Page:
Explosion Delivers Setback to SpaceX

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Just last month, the U.S. Air Force certified the Falcon 9 launch system from Space Explorations Technologies Corp. (SpaceX) for national security space missions. On Sunday, a Falcon 9 rocket disintegrated just minutes after launch from Cape Canaveral as it was on a mission to resupply the International Space Station with food and equipment. There were no astronauts aboard the Falcon capsule.

Air Force certification had been a contentious issue for the company founded by Tesla Motors Inc. (NASDAQ: TSLA) founder and CEO Elon Musk. In late April 2014, Musk said SpaceX would sue the U.S. Air Force for awarding an exclusive contract for 36 rocket launches to United Launch Alliance (ULA), a joint venture of Boeing Co. (NYSE: BA) and Lockheed Martin Corp. (NYSE: LMT). The contract, worth $11 billion over five years, was awarded to ULA with no competitive bidding. A further 14 launch rockets for fiscal years 2015 through 2017 were to be competitively bid on, but the Air Force had proposed cutting that number in half.

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SpaceX and the Air Force reached an agreement in January to complete the certification process, which culminated in last month’s announcement that the company was now eligible to join ULA as one of two certified launch providers for U.S. national security missions.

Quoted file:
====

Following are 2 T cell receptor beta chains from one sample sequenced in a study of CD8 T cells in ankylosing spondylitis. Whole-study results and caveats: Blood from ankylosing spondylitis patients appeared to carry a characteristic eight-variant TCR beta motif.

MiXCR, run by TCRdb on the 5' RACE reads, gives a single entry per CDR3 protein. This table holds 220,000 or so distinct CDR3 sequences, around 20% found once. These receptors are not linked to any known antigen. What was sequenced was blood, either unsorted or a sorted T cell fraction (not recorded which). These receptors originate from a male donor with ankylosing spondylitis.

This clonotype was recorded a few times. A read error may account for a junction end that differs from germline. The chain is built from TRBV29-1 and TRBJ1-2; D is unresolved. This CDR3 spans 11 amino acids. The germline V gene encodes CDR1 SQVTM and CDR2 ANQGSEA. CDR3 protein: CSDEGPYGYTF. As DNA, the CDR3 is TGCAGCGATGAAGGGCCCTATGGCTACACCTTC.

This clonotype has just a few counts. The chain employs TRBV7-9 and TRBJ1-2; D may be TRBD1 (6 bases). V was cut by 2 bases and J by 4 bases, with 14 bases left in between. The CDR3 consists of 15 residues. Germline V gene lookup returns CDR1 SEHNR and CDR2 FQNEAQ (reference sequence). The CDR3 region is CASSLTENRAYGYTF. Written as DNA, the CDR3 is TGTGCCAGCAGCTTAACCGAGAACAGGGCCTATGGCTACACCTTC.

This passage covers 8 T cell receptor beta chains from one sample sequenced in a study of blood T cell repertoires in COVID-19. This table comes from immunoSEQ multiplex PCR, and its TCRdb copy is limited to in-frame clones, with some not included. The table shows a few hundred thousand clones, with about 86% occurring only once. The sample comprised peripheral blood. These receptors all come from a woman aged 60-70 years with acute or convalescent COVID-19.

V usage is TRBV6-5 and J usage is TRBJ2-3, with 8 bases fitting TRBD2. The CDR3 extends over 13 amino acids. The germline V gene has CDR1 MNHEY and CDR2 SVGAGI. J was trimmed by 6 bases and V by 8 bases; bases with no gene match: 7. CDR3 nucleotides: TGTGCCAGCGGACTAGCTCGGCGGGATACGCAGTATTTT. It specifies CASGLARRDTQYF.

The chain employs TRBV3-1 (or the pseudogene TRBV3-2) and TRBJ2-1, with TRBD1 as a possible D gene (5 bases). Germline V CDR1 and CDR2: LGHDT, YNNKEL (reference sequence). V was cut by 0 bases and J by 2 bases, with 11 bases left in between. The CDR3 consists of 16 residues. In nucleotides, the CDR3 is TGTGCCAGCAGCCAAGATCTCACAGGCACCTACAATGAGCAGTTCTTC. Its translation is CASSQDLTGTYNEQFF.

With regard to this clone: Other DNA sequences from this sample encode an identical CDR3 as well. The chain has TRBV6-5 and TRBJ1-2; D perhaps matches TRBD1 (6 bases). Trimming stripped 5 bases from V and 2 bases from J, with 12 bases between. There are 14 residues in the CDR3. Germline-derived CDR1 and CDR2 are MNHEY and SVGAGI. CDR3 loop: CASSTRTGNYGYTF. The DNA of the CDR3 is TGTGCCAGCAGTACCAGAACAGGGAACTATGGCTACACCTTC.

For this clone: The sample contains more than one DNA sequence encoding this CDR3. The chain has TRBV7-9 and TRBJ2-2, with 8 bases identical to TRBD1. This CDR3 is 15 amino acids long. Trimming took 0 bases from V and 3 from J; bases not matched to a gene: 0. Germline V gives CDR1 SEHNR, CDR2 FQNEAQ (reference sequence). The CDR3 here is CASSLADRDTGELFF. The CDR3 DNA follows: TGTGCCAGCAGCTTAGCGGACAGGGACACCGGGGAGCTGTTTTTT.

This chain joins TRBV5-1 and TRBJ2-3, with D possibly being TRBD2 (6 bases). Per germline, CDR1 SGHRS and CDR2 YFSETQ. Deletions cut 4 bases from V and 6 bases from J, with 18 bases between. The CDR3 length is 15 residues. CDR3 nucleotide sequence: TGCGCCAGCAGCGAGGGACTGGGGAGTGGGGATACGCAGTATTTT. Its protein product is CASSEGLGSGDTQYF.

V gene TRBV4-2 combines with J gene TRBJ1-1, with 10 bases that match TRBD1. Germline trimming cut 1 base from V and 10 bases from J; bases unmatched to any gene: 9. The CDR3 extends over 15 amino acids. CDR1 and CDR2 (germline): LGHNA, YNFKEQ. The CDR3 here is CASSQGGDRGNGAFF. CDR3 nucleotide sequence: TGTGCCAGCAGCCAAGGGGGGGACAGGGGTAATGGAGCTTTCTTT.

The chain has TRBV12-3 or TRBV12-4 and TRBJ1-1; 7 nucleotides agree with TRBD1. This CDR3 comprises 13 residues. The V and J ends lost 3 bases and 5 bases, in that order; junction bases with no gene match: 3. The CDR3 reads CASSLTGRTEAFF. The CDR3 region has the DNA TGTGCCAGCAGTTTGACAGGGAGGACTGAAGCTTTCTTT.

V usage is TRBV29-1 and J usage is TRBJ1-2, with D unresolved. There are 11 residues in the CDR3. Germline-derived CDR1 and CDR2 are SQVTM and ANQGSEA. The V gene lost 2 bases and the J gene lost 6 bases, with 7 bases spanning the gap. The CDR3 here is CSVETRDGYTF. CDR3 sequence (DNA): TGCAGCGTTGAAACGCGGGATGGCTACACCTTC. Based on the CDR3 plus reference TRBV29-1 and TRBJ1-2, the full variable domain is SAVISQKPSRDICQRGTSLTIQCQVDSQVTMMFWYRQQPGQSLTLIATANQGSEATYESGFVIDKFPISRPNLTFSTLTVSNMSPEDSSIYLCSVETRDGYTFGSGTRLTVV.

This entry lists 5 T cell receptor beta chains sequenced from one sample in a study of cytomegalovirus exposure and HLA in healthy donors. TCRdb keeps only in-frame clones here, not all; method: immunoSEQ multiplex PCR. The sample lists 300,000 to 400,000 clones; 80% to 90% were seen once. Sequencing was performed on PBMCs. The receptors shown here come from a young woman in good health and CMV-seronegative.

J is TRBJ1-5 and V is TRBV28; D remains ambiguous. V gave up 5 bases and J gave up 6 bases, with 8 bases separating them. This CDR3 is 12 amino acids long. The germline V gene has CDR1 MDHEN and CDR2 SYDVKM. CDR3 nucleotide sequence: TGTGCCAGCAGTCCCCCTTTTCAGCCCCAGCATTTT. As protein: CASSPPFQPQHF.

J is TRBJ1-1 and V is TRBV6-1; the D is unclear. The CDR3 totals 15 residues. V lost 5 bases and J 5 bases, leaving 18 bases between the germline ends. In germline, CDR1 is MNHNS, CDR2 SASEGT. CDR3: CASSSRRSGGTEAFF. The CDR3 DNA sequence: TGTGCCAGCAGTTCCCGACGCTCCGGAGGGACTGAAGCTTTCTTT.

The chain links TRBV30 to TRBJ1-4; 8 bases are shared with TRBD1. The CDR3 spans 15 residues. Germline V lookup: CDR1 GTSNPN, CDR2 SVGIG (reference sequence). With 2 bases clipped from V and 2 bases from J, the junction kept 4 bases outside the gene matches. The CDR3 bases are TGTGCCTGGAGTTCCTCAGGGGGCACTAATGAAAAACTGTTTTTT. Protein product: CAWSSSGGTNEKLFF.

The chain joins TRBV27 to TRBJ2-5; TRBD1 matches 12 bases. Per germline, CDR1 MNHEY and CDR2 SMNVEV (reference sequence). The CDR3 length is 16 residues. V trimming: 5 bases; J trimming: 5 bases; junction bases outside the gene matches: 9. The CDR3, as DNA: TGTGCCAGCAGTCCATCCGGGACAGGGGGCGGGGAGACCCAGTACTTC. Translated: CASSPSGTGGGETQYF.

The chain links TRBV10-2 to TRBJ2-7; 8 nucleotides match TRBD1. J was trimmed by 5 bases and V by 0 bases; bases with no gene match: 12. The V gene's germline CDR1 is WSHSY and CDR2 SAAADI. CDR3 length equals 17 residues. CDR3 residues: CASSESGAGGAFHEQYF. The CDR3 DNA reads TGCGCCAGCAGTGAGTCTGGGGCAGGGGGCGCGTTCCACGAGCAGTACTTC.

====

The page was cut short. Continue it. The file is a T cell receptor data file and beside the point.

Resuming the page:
It is unclear how Sunday’s accident will affect the Falcon 9 program going forward. In its certification announcement last month, the Air Force noted:

The certification process provides a path for launch-service providers to demonstrate the capability to design, produce, qualify, and deliver a new launch system and provide the mission assurance support required to deliver national security space satellites to orbit. This gives the Air Force confidence that the national security satellites being delivered to orbit will safely achieve the intended orbits with full mission capability.

A NASA spokesman said the accident “points out the difficulties we face in space flights,” but did not say anything about future plans to use SpaceX or ULA to carry astronauts into space.

SpaceX was expected to bid on GPS satellite launches that the Air Force has put out for bid, but all flights are now expected to be suspended while Sunday’s accident is investigated. SpaceX President Gwynne Shotwell said that the investigation is expected to take months but probably less than a year.

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